A group of plaintiffs collectively named as Nemaha Water Services moved to compel arbitration before FINRA. In a cross-motion, Esposito Securities moved to compel arbitration before the AAA. The trial court denied Nemaha’s motion and granted Esposito’s, sending the case to AAA arbitration. In a hybrid interlocutory appeal and mandamus proceeding, the Dallas Court of Appeals reversed and sent the case to FINRA. Nemaha had signed a letter agreement in which it had agreed to pay Esposito 5% of the total consideration received in a qualifying investment or merger. The contract included a AAA arbitration provision, but the Court of Appeals held that clause was trumped by the FINRA rules, at least in this instance. The case turned on the question of whether Nemaha was a “customer” of Esposito, which would entitle it to invoke arbitration under the FINRA rules. Applying the ordinary meaning of “customer,” the Court held that Nemaha qualified even though it had not paid Esposito the contractual commission. Because Nemaha had contracted with Esposito — a member of FINRA — to purchase financial services for a fee, the Court concluded that Nemaha was entitled to invoke FINRA arbitration. The Court noted, however, that there is authority for the proposition that FINRA arbitration can be superseded by contract, although that was not the case this time.
A Republican primary battle for the office of Kaufman County commissioner (precinct 2) resulted in a defamation claim against the challenger’s media consultant. It seems that two days before the election, a website went up that strongly implied the incumbent, Ray Clark, had intervened in multiple child molestation cases brought against his “nephew,” Stoney Adams. resulting in the charges being dismissed. A series of mailed-out fliers made similar allegations. In reality, Adams was only distantly related through a series of marriages on Clark’s wife’s side of the family, and Clark averred that he had never done anything to support or assist Adams in any criminal case. Based on those facts, the trial court denied the defendants’ motion to dismiss under the TCPA, finding that Clark had established a prima facie case for each element of his defamation claims. The Dallas Court of Appeals affirmed, rejecting the defendants’ argument that the statements were protected as “rhetorical hyperbole.” Similarly, the statements were not protected as non-actionable opinions just because they were attributed to Adams’ ex-wife, but were instead capable of being defamatory because they implied knowledge that Clark really had intervened in Adams’ child molestation cases. As for actual malice, the Court of Appeals credited Clark’s argument that the defendants had “carefully attempted to distance themselves” from the defamatory statements, which in turn demonstrated that they “entertained serious doubts” about them.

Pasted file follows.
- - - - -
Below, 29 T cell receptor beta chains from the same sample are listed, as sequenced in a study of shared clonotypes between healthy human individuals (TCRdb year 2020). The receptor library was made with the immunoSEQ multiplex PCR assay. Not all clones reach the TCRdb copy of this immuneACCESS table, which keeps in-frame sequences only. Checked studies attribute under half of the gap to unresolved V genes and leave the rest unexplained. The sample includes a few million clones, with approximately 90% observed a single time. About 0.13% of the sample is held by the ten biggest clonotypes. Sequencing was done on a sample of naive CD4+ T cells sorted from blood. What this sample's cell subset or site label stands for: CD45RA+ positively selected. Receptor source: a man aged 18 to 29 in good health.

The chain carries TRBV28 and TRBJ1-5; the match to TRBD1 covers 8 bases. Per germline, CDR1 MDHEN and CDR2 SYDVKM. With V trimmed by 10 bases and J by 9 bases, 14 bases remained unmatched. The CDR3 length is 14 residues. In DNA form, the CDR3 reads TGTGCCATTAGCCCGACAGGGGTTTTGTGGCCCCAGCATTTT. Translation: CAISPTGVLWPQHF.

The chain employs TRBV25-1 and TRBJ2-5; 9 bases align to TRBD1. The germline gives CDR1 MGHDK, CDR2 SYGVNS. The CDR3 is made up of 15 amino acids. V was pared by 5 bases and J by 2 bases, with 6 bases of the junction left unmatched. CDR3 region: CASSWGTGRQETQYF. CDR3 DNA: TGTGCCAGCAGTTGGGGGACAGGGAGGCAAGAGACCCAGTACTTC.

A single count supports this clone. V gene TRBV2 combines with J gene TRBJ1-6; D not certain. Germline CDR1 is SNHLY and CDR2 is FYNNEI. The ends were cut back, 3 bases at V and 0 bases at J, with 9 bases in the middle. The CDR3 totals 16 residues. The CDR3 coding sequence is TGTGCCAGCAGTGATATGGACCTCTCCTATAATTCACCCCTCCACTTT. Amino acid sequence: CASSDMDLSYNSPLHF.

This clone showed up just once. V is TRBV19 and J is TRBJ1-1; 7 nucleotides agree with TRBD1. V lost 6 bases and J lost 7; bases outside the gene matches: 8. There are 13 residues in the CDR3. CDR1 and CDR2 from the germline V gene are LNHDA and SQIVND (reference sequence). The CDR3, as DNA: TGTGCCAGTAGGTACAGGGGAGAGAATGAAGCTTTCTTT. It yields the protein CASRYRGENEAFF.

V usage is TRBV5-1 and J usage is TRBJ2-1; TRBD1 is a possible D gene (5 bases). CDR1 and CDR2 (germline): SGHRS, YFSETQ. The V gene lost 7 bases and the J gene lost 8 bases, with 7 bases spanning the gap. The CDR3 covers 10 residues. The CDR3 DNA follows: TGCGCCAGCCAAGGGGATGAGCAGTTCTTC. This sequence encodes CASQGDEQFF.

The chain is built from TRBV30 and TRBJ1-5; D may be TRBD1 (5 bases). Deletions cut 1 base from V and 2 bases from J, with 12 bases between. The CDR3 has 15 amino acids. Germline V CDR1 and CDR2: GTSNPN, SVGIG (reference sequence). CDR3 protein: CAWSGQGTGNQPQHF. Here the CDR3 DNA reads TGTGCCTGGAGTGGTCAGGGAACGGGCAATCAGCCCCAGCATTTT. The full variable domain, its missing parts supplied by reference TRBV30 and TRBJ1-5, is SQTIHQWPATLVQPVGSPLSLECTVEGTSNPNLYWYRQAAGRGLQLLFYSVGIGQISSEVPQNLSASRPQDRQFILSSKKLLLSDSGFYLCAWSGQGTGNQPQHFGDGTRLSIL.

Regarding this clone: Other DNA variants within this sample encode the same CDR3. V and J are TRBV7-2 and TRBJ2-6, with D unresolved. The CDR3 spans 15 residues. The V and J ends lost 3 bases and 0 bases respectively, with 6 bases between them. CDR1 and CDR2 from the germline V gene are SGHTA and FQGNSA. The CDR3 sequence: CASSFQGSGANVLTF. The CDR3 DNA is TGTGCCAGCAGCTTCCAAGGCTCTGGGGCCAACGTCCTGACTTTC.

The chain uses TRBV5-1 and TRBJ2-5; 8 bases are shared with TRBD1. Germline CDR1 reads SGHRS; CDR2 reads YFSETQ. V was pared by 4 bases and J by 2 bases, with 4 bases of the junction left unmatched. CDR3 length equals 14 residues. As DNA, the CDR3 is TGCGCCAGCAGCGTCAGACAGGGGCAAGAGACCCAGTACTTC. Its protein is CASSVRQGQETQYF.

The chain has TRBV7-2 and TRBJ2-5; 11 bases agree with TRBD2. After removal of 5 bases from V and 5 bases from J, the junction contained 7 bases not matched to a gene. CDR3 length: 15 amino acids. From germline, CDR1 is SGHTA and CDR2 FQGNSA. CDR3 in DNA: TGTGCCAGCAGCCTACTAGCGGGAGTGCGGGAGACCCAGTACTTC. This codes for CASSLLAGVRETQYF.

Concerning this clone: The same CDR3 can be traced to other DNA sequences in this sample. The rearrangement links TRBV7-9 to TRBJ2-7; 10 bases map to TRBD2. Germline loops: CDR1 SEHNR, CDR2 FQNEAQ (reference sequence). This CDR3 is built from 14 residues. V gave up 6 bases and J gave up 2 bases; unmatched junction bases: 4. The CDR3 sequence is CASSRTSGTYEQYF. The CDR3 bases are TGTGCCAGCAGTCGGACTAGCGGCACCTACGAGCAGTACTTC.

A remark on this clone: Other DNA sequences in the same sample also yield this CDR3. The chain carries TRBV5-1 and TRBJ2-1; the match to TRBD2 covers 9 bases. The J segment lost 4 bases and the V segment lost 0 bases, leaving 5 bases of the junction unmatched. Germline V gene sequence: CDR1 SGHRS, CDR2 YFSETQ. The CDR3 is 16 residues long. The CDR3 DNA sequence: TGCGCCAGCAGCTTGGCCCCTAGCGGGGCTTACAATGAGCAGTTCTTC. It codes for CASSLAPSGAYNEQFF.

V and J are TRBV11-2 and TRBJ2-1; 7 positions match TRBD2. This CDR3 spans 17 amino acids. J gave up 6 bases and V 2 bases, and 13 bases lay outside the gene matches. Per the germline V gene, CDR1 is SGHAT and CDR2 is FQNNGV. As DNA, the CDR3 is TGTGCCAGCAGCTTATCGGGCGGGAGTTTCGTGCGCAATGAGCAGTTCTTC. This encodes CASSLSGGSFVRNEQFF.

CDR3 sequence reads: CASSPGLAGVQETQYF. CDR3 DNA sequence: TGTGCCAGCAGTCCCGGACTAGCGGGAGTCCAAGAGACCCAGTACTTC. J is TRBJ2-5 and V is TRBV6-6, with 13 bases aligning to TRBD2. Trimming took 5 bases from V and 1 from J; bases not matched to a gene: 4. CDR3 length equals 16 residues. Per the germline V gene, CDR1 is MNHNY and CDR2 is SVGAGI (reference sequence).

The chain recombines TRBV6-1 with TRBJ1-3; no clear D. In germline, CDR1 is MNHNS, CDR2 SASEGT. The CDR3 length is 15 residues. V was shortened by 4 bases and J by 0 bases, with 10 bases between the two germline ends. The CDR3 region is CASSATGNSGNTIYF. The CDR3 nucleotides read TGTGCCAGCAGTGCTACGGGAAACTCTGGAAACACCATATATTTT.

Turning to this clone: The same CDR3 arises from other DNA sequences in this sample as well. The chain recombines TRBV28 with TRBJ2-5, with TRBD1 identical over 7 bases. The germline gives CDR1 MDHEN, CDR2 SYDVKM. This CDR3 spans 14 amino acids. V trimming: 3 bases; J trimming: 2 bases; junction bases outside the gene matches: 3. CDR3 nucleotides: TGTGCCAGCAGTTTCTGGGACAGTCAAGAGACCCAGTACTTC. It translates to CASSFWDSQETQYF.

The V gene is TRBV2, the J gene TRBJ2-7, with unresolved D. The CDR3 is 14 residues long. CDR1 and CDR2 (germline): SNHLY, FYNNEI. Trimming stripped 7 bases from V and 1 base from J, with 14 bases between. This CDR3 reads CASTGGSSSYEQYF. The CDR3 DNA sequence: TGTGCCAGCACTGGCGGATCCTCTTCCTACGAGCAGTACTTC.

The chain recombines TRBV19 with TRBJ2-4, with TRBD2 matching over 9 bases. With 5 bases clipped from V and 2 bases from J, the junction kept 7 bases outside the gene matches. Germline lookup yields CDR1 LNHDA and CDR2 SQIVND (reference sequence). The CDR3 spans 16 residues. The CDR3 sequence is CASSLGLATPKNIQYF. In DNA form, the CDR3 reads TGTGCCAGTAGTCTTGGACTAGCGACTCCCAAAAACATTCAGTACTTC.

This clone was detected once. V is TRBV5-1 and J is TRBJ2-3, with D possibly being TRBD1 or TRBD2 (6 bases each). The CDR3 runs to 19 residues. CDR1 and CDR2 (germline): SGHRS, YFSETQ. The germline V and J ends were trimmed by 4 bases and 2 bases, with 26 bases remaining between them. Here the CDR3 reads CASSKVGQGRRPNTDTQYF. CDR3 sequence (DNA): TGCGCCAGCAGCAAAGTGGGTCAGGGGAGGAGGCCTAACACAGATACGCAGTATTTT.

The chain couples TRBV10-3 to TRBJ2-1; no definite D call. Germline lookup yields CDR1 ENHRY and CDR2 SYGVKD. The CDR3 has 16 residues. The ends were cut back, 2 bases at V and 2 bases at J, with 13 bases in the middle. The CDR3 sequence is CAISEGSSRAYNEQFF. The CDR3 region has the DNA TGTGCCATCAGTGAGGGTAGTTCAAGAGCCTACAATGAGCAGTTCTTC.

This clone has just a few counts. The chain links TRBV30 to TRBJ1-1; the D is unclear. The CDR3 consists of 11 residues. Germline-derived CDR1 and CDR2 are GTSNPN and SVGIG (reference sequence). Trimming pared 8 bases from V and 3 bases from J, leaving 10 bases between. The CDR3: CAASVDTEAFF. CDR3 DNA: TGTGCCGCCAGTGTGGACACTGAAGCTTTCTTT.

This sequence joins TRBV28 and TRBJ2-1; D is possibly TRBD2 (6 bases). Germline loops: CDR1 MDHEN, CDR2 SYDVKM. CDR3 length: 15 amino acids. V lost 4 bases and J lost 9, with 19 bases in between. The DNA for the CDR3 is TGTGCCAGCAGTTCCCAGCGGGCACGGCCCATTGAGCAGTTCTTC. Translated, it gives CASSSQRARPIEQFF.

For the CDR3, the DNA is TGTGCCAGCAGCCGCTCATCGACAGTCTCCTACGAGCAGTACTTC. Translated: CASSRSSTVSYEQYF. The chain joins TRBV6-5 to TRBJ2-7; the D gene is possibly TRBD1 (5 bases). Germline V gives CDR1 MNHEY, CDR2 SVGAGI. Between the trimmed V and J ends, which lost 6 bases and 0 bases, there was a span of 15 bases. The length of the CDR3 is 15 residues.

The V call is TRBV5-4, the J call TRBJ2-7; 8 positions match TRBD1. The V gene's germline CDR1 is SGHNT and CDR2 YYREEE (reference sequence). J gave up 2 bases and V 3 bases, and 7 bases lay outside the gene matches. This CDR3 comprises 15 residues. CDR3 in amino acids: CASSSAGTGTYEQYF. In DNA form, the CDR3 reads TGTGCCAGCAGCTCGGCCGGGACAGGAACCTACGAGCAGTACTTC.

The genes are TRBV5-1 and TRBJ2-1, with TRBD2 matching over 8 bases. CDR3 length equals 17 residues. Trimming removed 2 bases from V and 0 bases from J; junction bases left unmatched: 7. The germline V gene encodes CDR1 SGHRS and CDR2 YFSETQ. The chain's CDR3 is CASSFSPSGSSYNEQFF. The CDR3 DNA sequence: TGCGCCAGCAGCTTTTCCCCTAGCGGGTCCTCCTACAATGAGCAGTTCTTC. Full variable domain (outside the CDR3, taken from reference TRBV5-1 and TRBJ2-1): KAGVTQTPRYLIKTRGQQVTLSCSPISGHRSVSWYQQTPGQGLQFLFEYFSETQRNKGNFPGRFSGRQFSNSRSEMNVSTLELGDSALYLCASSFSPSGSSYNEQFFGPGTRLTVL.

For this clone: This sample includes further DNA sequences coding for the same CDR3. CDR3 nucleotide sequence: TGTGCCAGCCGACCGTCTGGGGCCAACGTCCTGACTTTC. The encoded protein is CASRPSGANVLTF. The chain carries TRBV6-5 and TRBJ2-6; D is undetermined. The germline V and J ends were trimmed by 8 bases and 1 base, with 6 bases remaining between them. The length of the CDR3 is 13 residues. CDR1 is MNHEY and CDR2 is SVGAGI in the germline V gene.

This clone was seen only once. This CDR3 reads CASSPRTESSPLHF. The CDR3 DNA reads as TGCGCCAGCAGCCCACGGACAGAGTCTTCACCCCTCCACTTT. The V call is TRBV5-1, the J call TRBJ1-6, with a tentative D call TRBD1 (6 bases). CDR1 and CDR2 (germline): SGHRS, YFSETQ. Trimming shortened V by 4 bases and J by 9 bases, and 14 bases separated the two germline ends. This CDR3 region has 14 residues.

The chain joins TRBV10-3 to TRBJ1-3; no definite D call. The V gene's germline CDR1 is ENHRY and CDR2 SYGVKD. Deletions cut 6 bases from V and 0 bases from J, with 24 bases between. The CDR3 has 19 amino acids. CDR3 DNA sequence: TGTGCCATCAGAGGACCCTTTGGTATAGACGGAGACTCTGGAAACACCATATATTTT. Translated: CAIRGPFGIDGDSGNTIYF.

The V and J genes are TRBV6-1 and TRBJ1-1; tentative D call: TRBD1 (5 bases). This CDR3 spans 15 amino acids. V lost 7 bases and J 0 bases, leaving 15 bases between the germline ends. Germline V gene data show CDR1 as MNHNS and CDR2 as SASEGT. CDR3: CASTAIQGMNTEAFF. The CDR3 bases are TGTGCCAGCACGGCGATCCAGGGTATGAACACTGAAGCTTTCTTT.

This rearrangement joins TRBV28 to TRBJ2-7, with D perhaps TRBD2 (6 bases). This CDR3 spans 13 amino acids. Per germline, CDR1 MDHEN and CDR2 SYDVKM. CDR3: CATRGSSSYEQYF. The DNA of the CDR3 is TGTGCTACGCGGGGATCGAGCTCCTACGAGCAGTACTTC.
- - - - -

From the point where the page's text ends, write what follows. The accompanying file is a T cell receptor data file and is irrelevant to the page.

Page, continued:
Campbell v. Clark, No. 05-14-01056-CV
A short opinion helps to illustrate the limited reach of an appellate court’s authority over the cases before it. On interlocutory appeal, both litigants agreed that the trial court should have vacated an order appointing a receiver in Texas to serve ancillary to a primary receivership in Minnesota. But in addition to vacting the order appointing the receiver, the appellant also wanted the Court of Appeals to undo all the receiver’s actions. That was beyond the appellate court’s powers however. Pointing to TRAP 43.2, the Court held that it could affirm, modify, reverse and render, reverse and remand, vacate, or dismiss — none of which permitted the Court to grant the additional relief sought by the appellant.
Burlington Resources Oil & Gas Co. LP v. Verde Minerals, LLC, No. 05-15-00014-CV
In this case involving corporate infighting, the defendant filed a third-party claim against Troy Brown. Mr. Brown filed a special appearance asserting that the court did not have personal jurisdiction, which the trial court denied. Mr. Brown appealed.
The Court of Appeals reversed, determining that Brown did not have minimum contacts with Texas such that he was subject to personal jurisdiction here. The Court specifically found that several emails Brown sent to people in Texas did not “constitute a contact demonstrating purposeful availment.”